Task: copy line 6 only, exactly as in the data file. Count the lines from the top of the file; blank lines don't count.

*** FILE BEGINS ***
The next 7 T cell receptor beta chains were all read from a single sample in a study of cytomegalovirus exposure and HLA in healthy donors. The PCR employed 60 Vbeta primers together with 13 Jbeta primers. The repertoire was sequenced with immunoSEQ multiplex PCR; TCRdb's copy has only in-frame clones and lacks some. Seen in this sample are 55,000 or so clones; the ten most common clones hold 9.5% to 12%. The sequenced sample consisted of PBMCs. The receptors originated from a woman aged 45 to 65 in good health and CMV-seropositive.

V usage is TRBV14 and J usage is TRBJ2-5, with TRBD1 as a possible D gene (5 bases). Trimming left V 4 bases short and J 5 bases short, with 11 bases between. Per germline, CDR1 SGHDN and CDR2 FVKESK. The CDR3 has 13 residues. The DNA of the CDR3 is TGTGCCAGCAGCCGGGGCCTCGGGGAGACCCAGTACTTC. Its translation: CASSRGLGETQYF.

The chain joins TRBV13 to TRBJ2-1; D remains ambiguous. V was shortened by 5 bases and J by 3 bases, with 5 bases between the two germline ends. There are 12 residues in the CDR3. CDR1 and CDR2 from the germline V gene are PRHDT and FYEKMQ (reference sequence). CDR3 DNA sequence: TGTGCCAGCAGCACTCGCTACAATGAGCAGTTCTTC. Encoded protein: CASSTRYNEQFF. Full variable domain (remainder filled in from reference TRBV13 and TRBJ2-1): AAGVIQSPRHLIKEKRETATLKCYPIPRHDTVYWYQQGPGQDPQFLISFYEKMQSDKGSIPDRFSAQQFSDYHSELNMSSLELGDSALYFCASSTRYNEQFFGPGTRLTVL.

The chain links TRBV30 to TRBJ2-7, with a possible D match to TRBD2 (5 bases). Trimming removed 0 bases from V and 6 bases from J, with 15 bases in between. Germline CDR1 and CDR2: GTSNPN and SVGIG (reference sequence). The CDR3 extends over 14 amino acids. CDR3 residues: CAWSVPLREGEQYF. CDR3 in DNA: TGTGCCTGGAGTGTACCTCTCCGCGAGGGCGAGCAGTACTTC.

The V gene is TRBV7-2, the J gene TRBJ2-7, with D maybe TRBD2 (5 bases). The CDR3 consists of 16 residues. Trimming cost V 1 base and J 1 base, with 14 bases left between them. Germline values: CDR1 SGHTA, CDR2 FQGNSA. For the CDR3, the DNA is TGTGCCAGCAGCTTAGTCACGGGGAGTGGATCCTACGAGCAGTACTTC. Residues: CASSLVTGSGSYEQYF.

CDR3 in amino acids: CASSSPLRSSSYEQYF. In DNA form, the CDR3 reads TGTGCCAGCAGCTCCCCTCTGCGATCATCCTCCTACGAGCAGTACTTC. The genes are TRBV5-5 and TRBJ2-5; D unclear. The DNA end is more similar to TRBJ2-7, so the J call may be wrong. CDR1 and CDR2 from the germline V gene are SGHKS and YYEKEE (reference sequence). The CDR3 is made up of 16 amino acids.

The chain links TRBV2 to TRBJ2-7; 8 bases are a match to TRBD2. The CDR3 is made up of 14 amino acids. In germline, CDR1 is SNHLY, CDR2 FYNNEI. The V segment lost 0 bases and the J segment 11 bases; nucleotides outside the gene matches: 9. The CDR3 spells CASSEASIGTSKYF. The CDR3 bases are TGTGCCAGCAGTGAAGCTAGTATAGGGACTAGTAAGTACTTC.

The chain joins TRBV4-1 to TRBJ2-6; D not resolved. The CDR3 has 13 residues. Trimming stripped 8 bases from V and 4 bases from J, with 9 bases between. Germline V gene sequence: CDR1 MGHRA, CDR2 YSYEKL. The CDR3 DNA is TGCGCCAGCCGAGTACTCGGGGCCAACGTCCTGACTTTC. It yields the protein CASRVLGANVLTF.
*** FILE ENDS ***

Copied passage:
CDR3 in amino acids: CASSSPLRSSSYEQYF. In DNA form, the CDR3 reads TGTGCCAGCAGCTCCCCTCTGCGATCATCCTCCTACGAGCAGTACTTC. The genes are TRBV5-5 and TRBJ2-5; D unclear. The DNA end is more similar to TRBJ2-7, so the J call may be wrong. CDR1 and CDR2 from the germline V gene are SGHKS and YYEKEE (reference sequence). The CDR3 is made up of 16 amino acids.